Advantageously, a limit switch 74 (FIGS. 2 and 7) is mounted on the rear wall 29 of the bin 24 for engagement by the door 36 when the latter is closed in order to make sure that the door is sealed before actuation of the press 10. The switch is connected in the circuitry extending between the numerical control and a control solenoid 75 for the fluid actuator 11. When the door is open, the switch also is open and prevents the automatic cycle of the press by disabling the circuit between the numerical control and the control solenoid. As shown in FIG. 7, when the door is closed, the actuating plunger 76 of the switch is depressed to close the circuit between the solenoid 75 and the numerical control thereby to enable automatic cycling of the punch press. The switch thus prevents the press from cycling automatically if for some reason the door is open slightly and not sealed, such as might occur should the door be obstructed from closing or forced open under the weight of the slugs accumulated in the bin during an extended length of time between interruptions in the punching operation.

In the exemplary embodiment (see FIG. 1), a stripper 77 is used to strip the workpiece 16 from the punch 14 when the punch is retracted from the workpiece during the normal punching cycle of the press 10. As shown, the stripper is supported on the lower end of a generally cylindrical housing 79 which is mounted for vertical adjustment relative to the die 15 by a suitable mechanism 80 of the type disclosed in our application Ser. No. 274,391, filed July 24, 1972 and entitled Punch Press to which reference may be made for the details of the construction and the operation of the adjusting mechanism. As in the aforementioned application, the stripper includes a central opening 81 which is shaped and sized to permit the punch to pass downwardly out of the housing with each downward stroke of the ram 17 to punch a hole in the workpiece.

A door 83 (FIG. 4) forming a half-cylinder portion of the housing 79 is hinged to swing between open and closed positions about a substantially vertical axis 84 extending along one end of the door. In the closed position, the end edges of the door fit snugly against the edges of the housing to enclose the lower end of the ram 17 and the punch 14 within a chamber 85 defined by the housing 79. When opened, the door enables the operator of the press 10 to change the punch and the stripper 77 as needed for punching different shapes and sizes of holes in the workpiece 16.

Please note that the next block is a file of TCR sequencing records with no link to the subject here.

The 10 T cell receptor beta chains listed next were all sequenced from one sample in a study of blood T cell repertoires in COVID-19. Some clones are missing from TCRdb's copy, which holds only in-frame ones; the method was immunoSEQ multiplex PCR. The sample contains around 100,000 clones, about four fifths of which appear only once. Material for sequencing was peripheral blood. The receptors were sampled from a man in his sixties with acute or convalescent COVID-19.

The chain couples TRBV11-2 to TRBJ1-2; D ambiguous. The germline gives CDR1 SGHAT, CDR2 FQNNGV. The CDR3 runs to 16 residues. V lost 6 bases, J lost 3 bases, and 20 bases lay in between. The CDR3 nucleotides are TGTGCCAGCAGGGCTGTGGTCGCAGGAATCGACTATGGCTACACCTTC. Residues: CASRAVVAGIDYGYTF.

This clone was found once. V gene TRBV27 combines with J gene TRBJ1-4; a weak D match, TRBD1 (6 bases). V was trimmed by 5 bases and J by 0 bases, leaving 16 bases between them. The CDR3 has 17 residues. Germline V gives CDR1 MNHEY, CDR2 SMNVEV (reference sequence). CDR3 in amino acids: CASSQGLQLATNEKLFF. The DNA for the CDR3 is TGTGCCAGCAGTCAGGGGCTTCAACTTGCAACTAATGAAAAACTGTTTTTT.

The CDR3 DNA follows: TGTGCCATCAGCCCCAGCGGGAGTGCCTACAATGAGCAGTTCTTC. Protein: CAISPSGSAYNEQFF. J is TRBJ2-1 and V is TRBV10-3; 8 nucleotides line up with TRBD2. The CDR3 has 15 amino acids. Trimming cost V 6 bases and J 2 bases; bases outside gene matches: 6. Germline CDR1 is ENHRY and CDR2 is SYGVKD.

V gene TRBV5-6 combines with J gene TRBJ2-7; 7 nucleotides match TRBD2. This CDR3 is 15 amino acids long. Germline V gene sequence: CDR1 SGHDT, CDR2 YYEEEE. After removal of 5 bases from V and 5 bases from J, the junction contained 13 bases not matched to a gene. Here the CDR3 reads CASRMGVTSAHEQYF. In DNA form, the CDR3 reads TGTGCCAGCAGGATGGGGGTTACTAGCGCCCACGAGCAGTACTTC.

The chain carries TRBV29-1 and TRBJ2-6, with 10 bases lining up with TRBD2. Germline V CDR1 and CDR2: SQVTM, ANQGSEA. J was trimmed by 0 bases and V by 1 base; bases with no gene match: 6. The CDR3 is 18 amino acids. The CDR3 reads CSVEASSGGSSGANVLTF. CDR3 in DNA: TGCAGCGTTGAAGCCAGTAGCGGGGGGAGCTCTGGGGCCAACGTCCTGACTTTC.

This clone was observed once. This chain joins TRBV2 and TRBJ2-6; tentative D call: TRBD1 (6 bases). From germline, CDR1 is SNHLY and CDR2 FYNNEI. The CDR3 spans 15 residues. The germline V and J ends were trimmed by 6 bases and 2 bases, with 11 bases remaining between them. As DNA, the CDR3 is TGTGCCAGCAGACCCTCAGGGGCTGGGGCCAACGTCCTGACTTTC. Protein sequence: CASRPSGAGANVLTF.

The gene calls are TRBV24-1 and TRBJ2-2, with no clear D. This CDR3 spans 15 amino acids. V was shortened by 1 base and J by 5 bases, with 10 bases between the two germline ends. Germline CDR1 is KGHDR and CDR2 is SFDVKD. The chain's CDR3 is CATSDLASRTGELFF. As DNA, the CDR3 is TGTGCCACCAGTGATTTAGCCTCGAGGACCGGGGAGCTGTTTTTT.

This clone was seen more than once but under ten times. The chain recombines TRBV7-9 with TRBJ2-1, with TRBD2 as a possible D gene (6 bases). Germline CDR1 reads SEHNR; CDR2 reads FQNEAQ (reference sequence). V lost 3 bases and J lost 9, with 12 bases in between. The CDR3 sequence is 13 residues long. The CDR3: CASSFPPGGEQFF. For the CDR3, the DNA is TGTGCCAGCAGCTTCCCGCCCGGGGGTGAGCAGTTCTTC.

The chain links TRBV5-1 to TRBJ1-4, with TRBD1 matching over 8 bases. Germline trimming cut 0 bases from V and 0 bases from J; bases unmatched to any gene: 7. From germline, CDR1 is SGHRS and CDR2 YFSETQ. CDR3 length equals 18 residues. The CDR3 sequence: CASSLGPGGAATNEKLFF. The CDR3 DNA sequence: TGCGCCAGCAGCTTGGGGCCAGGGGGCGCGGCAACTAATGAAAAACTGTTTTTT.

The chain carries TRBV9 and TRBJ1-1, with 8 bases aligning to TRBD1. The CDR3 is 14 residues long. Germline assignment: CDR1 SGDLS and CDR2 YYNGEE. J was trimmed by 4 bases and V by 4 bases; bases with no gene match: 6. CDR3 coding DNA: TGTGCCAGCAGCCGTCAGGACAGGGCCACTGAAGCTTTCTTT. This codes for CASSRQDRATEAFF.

Through the use of the numerical control system, the exemplary punch press 10 may be operated to do contour punching or nibbling wherein the workpiece is maneuvered under the ram 17 so that a continuous opening is punched in the workpiece 16 along a predetermined contour by punching crescent-shaped slugs from workpiece. In another type of punching operation referred to as point-to-point punching, the workpiece may be maneuvered beneath the ram and punch 14 for punching single holes in the workpiece. In this latter type of operation, a hole is punched in the workpiece at one position and the workpiece is then shifted to a second position to be punched again. Upon repeated punching at fast cycle rates such as when the numerical control commands either point-to-point punching or nibbling, the punch and die tend to become heated and by overheating may become damaged.

In accordance with another important aspect of the present invention, novel use of the housing 79 is made to keep the punch 14 and die 15 better lubricated to reduce wear and better cooling to avoid overheating. For these purposes, refrigerated air and lubricant are forced under pressure into the chamber 85 and form a cold air mist of lubricant within the chamber. Confined by the limits of the chamber, the mist better lubricates and cools the entire punch 14 to prevent overheating during normal punching operations.